Asylum seekers killed after boat sinks off Australia

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The Independent Online

Twenty-seven asylum seekers have been killed after their boat smashed apart on rocks off an Australian island, customs officials said.



The Customs and Border Protection Service said in a statement that 41 survivors have been plucked from the water and 27 bodies have been recovered.

The wooden boat crashed into jagged rocks along Christmas Island early on Wednesday morning. Women and children are among the dead.

Christmas Island residents on a cliff above watched in horror as the boat broke apart with a crack, dumping passengers into monstrous waves that pounded them against the rocks.

"It was just horrible. People getting crushed. Bodies, dead children, the whole thing was pretty awful," island resident Simon Prince said.

Officials gave no immediate word on the nationality of the victims.

"The rescue is being conducted in extremely difficult and dangerous conditions," the customs department said. "The search and rescue situation is ongoing."



Women and children were among the dead, Western Australia state Premier Colin Barnett said in a statement.

The Royal Flying Doctor Service sent doctors to the island to treat 30 injured victims, said Joeley Pettit-Scott, the group's spokeswoman. Three patients were critically injured, two men with head injuries and one woman with blunt abdominal trauma, she said.

Acting Prime Minister Wayne Swan said the vessel was a people smugglers' boat, but it was not clear where the passengers were from.

Christmas Island is a remote Australian territory closer to Indonesia than the Australian mainland and a frequent target of refugee hopefuls, who are housed in a detention centre there. Australia is a prime destination for people from poor, often war-ravaged countries such as Afghanistan who want to start a new life.

Photographs and videos taken by witnesses at the scene show the wooden boat crashing into the rocks and breaking apart. The images also show people floating in the water amid the wreckage. It is unclear if they are alive or dead. The boat was about 20 to 30 feet long, with a cabin covered by a sheet of fabric or plastic.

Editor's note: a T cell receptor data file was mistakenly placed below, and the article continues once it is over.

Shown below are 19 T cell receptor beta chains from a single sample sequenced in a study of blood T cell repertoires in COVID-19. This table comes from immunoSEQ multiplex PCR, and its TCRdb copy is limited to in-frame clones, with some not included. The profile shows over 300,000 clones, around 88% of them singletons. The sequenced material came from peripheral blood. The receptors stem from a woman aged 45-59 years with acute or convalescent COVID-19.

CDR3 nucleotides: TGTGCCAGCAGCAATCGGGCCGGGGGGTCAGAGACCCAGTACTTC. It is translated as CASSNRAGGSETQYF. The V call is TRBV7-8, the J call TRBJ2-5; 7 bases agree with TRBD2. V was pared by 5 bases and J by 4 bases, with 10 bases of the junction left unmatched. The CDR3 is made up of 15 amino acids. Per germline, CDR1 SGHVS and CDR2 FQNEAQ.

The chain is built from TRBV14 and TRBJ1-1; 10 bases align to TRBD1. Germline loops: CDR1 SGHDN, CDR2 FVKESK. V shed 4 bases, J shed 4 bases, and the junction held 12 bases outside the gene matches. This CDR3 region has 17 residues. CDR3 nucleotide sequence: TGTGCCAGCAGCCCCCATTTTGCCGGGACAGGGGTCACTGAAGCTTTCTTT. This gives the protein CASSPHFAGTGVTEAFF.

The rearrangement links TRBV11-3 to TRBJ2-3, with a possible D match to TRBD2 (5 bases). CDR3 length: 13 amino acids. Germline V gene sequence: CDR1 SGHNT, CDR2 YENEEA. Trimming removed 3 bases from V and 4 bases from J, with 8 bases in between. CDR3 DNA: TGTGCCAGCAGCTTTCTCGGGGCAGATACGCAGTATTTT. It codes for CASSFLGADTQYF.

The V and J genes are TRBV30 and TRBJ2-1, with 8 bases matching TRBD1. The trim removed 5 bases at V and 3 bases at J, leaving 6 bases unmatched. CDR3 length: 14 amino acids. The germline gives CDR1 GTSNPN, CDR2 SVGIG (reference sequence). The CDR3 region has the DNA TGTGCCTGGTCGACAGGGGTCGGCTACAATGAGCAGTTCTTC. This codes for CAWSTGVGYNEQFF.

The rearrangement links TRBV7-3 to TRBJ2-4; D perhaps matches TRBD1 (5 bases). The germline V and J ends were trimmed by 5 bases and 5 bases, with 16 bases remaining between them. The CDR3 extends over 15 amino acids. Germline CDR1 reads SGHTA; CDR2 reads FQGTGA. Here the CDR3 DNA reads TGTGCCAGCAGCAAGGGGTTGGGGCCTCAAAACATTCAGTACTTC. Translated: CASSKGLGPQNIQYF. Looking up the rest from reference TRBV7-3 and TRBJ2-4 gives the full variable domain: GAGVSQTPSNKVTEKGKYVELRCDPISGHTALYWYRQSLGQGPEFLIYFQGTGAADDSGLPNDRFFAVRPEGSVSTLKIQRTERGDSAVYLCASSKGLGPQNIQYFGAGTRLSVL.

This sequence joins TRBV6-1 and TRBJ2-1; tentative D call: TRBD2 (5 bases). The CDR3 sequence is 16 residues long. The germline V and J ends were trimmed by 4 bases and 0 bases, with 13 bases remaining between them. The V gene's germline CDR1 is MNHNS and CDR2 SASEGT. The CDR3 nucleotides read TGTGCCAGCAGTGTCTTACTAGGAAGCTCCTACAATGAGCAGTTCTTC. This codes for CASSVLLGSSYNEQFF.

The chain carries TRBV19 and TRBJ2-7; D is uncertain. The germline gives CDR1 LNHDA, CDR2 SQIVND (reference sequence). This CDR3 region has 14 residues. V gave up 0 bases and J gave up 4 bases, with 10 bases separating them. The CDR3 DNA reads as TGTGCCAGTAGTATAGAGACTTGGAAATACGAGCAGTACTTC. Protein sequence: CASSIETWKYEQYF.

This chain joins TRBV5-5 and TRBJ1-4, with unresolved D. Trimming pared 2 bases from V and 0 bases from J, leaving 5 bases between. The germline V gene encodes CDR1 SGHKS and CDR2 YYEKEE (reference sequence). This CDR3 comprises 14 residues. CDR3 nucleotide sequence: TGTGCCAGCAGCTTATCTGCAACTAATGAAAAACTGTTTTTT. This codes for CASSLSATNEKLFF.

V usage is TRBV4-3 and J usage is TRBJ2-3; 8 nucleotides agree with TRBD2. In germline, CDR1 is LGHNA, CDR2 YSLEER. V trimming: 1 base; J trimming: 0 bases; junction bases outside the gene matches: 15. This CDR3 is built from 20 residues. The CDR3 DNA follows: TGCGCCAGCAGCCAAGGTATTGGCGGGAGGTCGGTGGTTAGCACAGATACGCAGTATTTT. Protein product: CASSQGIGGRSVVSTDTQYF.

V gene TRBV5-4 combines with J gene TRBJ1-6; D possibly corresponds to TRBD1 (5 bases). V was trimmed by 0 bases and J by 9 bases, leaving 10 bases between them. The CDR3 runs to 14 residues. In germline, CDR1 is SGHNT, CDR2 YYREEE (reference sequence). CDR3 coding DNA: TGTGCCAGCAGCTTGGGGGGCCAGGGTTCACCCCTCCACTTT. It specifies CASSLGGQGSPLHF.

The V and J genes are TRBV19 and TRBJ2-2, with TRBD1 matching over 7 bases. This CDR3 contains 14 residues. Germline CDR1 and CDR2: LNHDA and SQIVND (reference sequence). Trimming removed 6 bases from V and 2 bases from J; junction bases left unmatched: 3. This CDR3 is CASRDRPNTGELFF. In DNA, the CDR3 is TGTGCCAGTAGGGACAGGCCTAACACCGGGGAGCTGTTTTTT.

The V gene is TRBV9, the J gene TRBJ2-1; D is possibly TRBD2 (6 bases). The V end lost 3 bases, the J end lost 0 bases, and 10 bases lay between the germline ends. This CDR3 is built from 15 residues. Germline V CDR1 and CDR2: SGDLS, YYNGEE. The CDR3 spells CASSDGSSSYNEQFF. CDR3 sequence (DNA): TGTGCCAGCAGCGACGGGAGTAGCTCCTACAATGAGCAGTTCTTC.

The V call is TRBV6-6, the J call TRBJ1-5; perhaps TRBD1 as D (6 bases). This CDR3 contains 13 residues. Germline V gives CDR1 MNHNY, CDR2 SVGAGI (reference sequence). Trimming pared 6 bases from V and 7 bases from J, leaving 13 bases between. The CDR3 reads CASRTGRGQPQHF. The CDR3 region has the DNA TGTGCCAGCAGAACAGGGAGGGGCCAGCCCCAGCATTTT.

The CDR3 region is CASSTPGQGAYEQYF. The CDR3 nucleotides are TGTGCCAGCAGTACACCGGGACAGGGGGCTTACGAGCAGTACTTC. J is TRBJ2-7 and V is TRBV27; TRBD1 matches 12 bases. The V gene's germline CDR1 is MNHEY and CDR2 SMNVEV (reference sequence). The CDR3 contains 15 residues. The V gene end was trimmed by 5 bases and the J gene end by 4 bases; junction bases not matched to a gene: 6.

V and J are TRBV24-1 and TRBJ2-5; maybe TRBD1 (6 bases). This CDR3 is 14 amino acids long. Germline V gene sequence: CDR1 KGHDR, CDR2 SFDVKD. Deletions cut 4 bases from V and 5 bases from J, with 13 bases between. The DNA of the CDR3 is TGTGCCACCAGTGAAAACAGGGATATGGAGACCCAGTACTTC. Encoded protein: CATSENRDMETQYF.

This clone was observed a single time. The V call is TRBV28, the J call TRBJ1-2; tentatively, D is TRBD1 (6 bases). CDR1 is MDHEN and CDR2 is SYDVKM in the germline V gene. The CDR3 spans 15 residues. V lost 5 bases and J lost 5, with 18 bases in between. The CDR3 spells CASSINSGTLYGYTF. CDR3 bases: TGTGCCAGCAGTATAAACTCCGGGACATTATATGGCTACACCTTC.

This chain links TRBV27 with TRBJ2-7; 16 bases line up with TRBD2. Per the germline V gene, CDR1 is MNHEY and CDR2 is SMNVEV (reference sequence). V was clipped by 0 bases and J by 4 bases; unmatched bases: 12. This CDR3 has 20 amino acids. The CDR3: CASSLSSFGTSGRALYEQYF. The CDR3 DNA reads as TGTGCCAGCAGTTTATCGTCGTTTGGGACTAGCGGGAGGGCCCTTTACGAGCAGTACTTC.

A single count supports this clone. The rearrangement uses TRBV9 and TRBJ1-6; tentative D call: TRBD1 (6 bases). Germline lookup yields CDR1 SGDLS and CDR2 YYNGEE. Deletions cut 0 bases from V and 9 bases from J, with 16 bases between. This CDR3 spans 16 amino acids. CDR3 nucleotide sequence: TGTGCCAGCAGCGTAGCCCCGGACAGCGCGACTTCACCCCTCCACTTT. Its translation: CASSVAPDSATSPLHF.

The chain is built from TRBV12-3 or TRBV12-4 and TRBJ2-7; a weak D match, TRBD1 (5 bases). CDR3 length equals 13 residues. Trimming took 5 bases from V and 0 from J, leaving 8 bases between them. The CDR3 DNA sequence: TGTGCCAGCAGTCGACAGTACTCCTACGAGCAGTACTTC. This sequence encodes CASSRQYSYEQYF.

Mr Prince, who lives next to the cliff where the boat crashed, said he was woken early on Wednesday by what he thought were cheers. He walked to the cliff and instead heard cries for help from a boat just offshore.

"The engine had failed," Mr Prince said. "They were washing backward and forward very close to the cliffs here, which are jagged limestone cliffs, very nasty."

Mr Prince called the police and soon there were dozens of locals standing on the cliff, wondering how they could help despite the storm and crashing waves. He said the boat tossed for an hour before it finally hit the rocks at the base of the cliff.

"When the boat hit the cliff there was a sickening crack. All the people on board rushed to the land side, which is the worst thing they could do, but I don't think anybody could swim. I think there were about two lifeboats on board this thing," he said.

Mr Prince, who owns a dive shop, and other neighbours hurled about 50 or 60 lifejackets into the water. But many just floated away. Some would-be rescuers were injured on the rocks while trying to get the lifejackets to those in the water, he said.

Resident Michael Foster watched in horror as women and children screamed out for help in the churning seas below.

"They had lifejackets on them, but the water was just pushing them up ... and throwing them towards the rocks," Mr Foster said. "It was a pretty horrible situation."

Mr Foster, an electrician, saw around 50 people struggling against the 10-foot waves when he first arrived at the cliff, but the currents soon began to sweep them away. He counted around 10 bodies that appeared to be dead. In the churning whitewater, it was impossible to tell whether they were women or men, he said.

The Australian Federal Police would say only that they had responded to a "maritime incident" involving a suspected illegal vessel on the island. The department declined to comment further.

Mr Prince said navy and customs vessels were on the other side of the island helping another boat of asylum seekers in calmer seas and took a while to respond to the calls for help.

"Eventually the navy did come around and start picking people out of the water but it was too late for some," Mr Prince said.

Asylum seekers who illegally enter Australian waters by boat are sent to Christmas Island's detention centre or detention centres on the Australian mainland while their refugee claims are reviewed.

In recent years, many have come from Afghanistan, Iran and Iraq. Generally, they first fly to Indonesia and then continue on to Australia in cramped, barely seaworthy boats.

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